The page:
Have all yous heard of Buddha bowls? They were very “in” a couple years ago with the blog community, and prior to that vegetarians like myself were eating bowls of grains, pulses, and veggies and just being like “this is food.”
All of the Buddha bowl recipes I’ve seen have been very intricate. Make sure you soak the grains and pulses so they are more digestible. There should be at least 14 kinds of veggies in the two cups of food you’re about to eat. Make sure you soak the grains. Are you using sprouted beans or a fermented vegetable protein? Because those are the only two options that exist. If you don’t arrange it as fancy as possible and also post it to instagram it definitely doesn’t count as a Buddha bowl.
Anyway, my Buddha bowl is almost exactly like that classic version, except the only part I followed was the posting to Insta and blogging about it. I also wanted my Buddha bowl to work as meal prep since it is really stupid to make only one portion of food, and it’s not like my boyfriend will eat rice and beans for dinner with me. So I set out to create a meal, nourishing, but barely involving cooking, that works really well as meal prep for pack-able work lunches. I happened to make my Buddha bowls at 11pm before the start of my work week, because I find that meal prep goes faster when you start an hour after your bedtime.
Start with some aduki beans (I think they’re also called adzuki beans sometimes). I like to use aduki beans because they’re one of the few beans that can safety be eaten at work without investing in special fart filtering underwear . I went with canned beans because I don’t like my 11pm meal prep to take 12 hours.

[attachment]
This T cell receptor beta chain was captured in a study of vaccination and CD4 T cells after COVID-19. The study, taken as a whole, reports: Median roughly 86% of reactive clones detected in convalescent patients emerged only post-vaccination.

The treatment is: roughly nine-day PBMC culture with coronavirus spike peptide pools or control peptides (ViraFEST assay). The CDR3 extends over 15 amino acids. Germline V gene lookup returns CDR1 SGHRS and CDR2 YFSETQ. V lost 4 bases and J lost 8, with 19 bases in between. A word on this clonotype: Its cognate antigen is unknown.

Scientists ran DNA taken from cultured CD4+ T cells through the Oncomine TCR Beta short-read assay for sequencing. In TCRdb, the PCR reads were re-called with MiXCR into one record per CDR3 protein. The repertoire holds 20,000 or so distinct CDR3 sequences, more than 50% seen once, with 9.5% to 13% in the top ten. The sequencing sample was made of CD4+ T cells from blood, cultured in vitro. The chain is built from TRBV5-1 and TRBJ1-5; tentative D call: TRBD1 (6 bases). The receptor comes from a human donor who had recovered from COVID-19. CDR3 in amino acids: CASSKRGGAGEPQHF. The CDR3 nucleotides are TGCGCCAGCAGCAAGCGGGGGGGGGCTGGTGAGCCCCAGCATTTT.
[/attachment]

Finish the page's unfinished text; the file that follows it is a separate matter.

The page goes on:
You’re also going to want some brown rice, or, like, another kind of grain. I found these microwavable brown rices and frequently use them for work lunches or times that I’m feeling very lazy.
And now we get to the “cooking” of this Buddha bowl. I imagine you could maybe use raw vegetables, but you’re still going to need to chop them or something, so you might as well chop up a bunch of greens and saute them in a tiny bit of oil, garlic powder, and salt. This was the longest, most taxing part of my late night meal prep. It took somewhere in the range of 3-5 minutes. But it was worth the investment. I bought a yam to roast for these Buddha bowls. It’s still sitting on my counter.
Buddha bowls are traditionally served with simple, but time consuming, homemade sauces. I opted for premade goddess dressing and packed it separately in a tiny container. I had a delicious meal at work two days in a row, and it was almost so good that I forgot that I have to spend most of my time working to afford my dog’s prescription food.
Remember to take 40 pictures of your work lunch and post all over social media